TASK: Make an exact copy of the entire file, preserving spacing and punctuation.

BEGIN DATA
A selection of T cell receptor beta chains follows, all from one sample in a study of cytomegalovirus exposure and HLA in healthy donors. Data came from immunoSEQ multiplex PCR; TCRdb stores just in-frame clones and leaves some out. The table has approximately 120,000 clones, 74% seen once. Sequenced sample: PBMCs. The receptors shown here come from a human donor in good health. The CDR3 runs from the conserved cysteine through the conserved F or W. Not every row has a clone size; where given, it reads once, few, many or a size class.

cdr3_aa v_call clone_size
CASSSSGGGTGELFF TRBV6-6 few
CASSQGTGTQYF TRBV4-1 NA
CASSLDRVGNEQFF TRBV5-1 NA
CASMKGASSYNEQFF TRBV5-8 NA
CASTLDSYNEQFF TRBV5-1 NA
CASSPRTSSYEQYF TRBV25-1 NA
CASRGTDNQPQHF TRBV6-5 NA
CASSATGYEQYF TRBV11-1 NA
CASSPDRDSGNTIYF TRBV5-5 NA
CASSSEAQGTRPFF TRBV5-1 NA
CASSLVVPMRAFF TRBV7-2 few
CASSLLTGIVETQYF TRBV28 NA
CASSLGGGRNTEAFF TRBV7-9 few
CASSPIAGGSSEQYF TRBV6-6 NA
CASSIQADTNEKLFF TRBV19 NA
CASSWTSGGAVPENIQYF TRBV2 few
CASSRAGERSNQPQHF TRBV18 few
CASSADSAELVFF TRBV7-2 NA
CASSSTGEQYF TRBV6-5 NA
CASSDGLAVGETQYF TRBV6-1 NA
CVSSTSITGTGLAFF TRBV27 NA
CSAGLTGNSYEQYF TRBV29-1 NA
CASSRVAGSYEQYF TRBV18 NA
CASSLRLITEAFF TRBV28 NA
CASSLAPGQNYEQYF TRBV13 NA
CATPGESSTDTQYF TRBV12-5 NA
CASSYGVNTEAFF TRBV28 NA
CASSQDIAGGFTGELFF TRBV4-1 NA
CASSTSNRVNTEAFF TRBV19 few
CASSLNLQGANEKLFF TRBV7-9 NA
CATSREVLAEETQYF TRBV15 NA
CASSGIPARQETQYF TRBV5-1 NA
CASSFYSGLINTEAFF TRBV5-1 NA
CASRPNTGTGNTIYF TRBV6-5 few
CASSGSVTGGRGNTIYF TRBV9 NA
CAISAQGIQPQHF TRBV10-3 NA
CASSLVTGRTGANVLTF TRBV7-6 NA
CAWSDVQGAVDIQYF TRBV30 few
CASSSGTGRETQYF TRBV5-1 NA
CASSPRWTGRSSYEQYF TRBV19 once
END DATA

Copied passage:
A selection of T cell receptor beta chains follows, all from one sample in a study of cytomegalovirus exposure and HLA in healthy donors. Data came from immunoSEQ multiplex PCR; TCRdb stores just in-frame clones and leaves some out. The table has approximately 120,000 clones, 74% seen once. Sequenced sample: PBMCs. The receptors shown here come from a human donor in good health. The CDR3 runs from the conserved cysteine through the conserved F or W. Not every row has a clone size; where given, it reads once, few, many or a size class.

cdr3_aa v_call clone_size
CASSSSGGGTGELFF TRBV6-6 few
CASSQGTGTQYF TRBV4-1 NA
CASSLDRVGNEQFF TRBV5-1 NA
CASMKGASSYNEQFF TRBV5-8 NA
CASTLDSYNEQFF TRBV5-1 NA
CASSPRTSSYEQYF TRBV25-1 NA
CASRGTDNQPQHF TRBV6-5 NA
CASSATGYEQYF TRBV11-1 NA
CASSPDRDSGNTIYF TRBV5-5 NA
CASSSEAQGTRPFF TRBV5-1 NA
CASSLVVPMRAFF TRBV7-2 few
CASSLLTGIVETQYF TRBV28 NA
CASSLGGGRNTEAFF TRBV7-9 few
CASSPIAGGSSEQYF TRBV6-6 NA
CASSIQADTNEKLFF TRBV19 NA
CASSWTSGGAVPENIQYF TRBV2 few
CASSRAGERSNQPQHF TRBV18 few
CASSADSAELVFF TRBV7-2 NA
CASSSTGEQYF TRBV6-5 NA
CASSDGLAVGETQYF TRBV6-1 NA
CVSSTSITGTGLAFF TRBV27 NA
CSAGLTGNSYEQYF TRBV29-1 NA
CASSRVAGSYEQYF TRBV18 NA
CASSLRLITEAFF TRBV28 NA
CASSLAPGQNYEQYF TRBV13 NA
CATPGESSTDTQYF TRBV12-5 NA
CASSYGVNTEAFF TRBV28 NA
CASSQDIAGGFTGELFF TRBV4-1 NA
CASSTSNRVNTEAFF TRBV19 few
CASSLNLQGANEKLFF TRBV7-9 NA
CATSREVLAEETQYF TRBV15 NA
CASSGIPARQETQYF TRBV5-1 NA
CASSFYSGLINTEAFF TRBV5-1 NA
CASRPNTGTGNTIYF TRBV6-5 few
CASSGSVTGGRGNTIYF TRBV9 NA
CAISAQGIQPQHF TRBV10-3 NA
CASSLVTGRTGANVLTF TRBV7-6 NA
CAWSDVQGAVDIQYF TRBV30 few
CASSSGTGRETQYF TRBV5-1 NA
CASSPRWTGRSSYEQYF TRBV19 once